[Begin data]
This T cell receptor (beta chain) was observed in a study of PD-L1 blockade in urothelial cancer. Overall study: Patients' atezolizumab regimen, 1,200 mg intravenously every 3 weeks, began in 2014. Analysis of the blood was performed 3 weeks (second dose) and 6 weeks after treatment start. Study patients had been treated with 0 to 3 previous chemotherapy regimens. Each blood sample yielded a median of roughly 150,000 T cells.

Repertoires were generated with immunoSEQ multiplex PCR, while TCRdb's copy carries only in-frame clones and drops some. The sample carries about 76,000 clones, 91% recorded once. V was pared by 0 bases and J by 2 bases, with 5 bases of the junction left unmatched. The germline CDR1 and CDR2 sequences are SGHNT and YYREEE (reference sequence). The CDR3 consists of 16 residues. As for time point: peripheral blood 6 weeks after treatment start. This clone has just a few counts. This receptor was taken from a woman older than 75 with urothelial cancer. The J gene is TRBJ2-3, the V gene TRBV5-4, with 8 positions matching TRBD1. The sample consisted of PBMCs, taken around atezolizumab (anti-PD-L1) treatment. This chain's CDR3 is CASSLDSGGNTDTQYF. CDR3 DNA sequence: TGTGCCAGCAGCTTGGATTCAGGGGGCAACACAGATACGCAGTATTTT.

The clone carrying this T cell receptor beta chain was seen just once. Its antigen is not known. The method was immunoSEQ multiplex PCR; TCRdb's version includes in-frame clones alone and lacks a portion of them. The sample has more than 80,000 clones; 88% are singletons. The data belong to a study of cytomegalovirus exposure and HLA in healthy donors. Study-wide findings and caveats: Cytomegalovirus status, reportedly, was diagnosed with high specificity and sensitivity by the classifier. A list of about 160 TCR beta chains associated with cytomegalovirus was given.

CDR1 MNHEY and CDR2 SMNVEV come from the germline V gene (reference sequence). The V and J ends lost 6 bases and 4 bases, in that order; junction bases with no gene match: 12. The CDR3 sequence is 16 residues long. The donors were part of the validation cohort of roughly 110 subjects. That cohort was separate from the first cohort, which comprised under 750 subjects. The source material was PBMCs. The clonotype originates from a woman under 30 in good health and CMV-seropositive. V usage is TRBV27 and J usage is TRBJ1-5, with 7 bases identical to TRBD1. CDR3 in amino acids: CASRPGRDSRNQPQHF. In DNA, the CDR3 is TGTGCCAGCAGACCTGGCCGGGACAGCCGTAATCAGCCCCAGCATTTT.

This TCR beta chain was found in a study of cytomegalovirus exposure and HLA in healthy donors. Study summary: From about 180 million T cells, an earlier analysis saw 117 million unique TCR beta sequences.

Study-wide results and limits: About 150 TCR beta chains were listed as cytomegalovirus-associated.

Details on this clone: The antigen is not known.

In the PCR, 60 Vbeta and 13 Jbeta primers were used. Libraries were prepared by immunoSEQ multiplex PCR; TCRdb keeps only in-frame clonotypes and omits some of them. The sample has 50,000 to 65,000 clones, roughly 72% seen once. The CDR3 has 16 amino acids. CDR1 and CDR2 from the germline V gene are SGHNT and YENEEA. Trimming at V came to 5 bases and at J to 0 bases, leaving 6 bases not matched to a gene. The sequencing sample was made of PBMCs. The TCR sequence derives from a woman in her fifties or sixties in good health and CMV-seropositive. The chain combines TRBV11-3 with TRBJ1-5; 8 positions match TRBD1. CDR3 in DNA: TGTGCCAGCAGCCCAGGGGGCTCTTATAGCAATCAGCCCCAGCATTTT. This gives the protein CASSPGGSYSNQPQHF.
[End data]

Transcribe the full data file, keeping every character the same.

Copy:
This T cell receptor (beta chain) was observed in a study of PD-L1 blockade in urothelial cancer. Overall study: Patients' atezolizumab regimen, 1,200 mg intravenously every 3 weeks, began in 2014. Analysis of the blood was performed 3 weeks (second dose) and 6 weeks after treatment start. Study patients had been treated with 0 to 3 previous chemotherapy regimens. Each blood sample yielded a median of roughly 150,000 T cells.

Repertoires were generated with immunoSEQ multiplex PCR, while TCRdb's copy carries only in-frame clones and drops some. The sample carries about 76,000 clones, 91% recorded once. V was pared by 0 bases and J by 2 bases, with 5 bases of the junction left unmatched. The germline CDR1 and CDR2 sequences are SGHNT and YYREEE (reference sequence). The CDR3 consists of 16 residues. As for time point: peripheral blood 6 weeks after treatment start. This clone has just a few counts. This receptor was taken from a woman older than 75 with urothelial cancer. The J gene is TRBJ2-3, the V gene TRBV5-4, with 8 positions matching TRBD1. The sample consisted of PBMCs, taken around atezolizumab (anti-PD-L1) treatment. This chain's CDR3 is CASSLDSGGNTDTQYF. CDR3 DNA sequence: TGTGCCAGCAGCTTGGATTCAGGGGGCAACACAGATACGCAGTATTTT.

The clone carrying this T cell receptor beta chain was seen just once. Its antigen is not known. The method was immunoSEQ multiplex PCR; TCRdb's version includes in-frame clones alone and lacks a portion of them. The sample has more than 80,000 clones; 88% are singletons. The data belong to a study of cytomegalovirus exposure and HLA in healthy donors. Study-wide findings and caveats: Cytomegalovirus status, reportedly, was diagnosed with high specificity and sensitivity by the classifier. A list of about 160 TCR beta chains associated with cytomegalovirus was given.

CDR1 MNHEY and CDR2 SMNVEV come from the germline V gene (reference sequence). The V and J ends lost 6 bases and 4 bases, in that order; junction bases with no gene match: 12. The CDR3 sequence is 16 residues long. The donors were part of the validation cohort of roughly 110 subjects. That cohort was separate from the first cohort, which comprised under 750 subjects. The source material was PBMCs. The clonotype originates from a woman under 30 in good health and CMV-seropositive. V usage is TRBV27 and J usage is TRBJ1-5, with 7 bases identical to TRBD1. CDR3 in amino acids: CASRPGRDSRNQPQHF. In DNA, the CDR3 is TGTGCCAGCAGACCTGGCCGGGACAGCCGTAATCAGCCCCAGCATTTT.

This TCR beta chain was found in a study of cytomegalovirus exposure and HLA in healthy donors. Study summary: From about 180 million T cells, an earlier analysis saw 117 million unique TCR beta sequences.

Study-wide results and limits: About 150 TCR beta chains were listed as cytomegalovirus-associated.

Details on this clone: The antigen is not known.

In the PCR, 60 Vbeta and 13 Jbeta primers were used. Libraries were prepared by immunoSEQ multiplex PCR; TCRdb keeps only in-frame clonotypes and omits some of them. The sample has 50,000 to 65,000 clones, roughly 72% seen once. The CDR3 has 16 amino acids. CDR1 and CDR2 from the germline V gene are SGHNT and YENEEA. Trimming at V came to 5 bases and at J to 0 bases, leaving 6 bases not matched to a gene. The sequencing sample was made of PBMCs. The TCR sequence derives from a woman in her fifties or sixties in good health and CMV-seropositive. The chain combines TRBV11-3 with TRBJ1-5; 8 positions match TRBD1. CDR3 in DNA: TGTGCCAGCAGCCCAGGGGGCTCTTATAGCAATCAGCCCCAGCATTTT. This gives the protein CASSPGGSYSNQPQHF.